Starting an Auditing Business

Starting an auditing business can be a great way to capitilize on your expertise and experience. Are you the expert in finding overcharges on your phone bill? Do you agonize over the amount of waste in your current job? Do you love tracking down the proof and finding the savings or refunds? Then perhaps starting an auditing business is the perfect business for you.

There are many types of audits: financial statement audits, contract audits, compliance audits, process and fraud audits, energy audits, utility bill audits, risk management audits, safety audits, tax audits. Some of these may require special training and certifications, and some may not. You will have to do some research to determine the regulations/requirements for your business. Even if there is no special certification required, you may still want to work for an auditing firm to get some experience.

Once you have decided on the type of audit you will specialize in, the next step, as for any business, is to write your business plan. Be sure to determine how you will bill your clients. If you are performing compliance audits, for example, you will probably want to charge either an hourly fee. Or you may want to charge a flat rate for the level of audit you will perform. If you are auditing utility bills for overcharges or billing errors, you may want to charge a percentage of the refund obtained if you find an error.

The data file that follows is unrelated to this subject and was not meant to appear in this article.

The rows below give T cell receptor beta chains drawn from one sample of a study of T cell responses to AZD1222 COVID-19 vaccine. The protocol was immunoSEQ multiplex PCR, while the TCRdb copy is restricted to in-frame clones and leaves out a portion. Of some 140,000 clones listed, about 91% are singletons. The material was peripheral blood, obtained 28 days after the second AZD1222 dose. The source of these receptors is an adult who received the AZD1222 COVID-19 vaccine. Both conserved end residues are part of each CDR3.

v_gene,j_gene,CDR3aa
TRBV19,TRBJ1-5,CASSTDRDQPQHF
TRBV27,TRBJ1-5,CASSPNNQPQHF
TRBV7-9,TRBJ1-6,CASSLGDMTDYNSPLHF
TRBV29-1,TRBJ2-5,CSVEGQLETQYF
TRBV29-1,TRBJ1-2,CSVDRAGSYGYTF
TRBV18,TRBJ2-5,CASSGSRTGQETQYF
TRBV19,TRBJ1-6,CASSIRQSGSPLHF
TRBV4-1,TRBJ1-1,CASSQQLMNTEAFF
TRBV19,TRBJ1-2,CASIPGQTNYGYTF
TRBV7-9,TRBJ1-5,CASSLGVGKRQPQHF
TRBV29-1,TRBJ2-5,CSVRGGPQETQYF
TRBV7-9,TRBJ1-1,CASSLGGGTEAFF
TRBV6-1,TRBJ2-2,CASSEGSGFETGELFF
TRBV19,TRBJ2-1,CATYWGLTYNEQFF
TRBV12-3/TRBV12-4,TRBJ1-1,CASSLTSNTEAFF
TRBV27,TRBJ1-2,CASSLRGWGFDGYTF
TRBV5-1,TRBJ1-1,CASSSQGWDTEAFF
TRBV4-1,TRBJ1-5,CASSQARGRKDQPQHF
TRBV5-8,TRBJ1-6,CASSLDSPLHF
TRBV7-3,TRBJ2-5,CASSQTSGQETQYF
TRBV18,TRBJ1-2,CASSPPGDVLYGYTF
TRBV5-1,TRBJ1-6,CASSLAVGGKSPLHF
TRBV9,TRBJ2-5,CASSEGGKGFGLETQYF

Auditors do usually earn their salary through commission payments. Clients will usually pay them as much as 50% of any overcharge or financial deficit you find, such as utility bill overcharges, employees’ salary overpayment, or over paying taxes. Keep in mind though, that you will probably not get paid until your client actually receives his refund. Be sure to stash enough cash aside to cover the lean times until your commissions start coming in.

You will also want to form some type of corporation such as a limited liability corporation as the legal form for your business. Since you will be performing a professional service, you will want to limit our legal liability and incorporating will provde that protection. Many small businesses form limited-liability corporations because of they are simple to start. Incorporating will also provide some tax advantages for your business. Your business plan should lay out the legal form of business you will establish.

There are several professional associations for auditors that will provide information and support as you start and grow your auditing business. As always, I recommend you join some of these. I have always found most professional groups to be an invaluable resource. You can find them online by searching for professional auditor associations. There are simply too many to list here.

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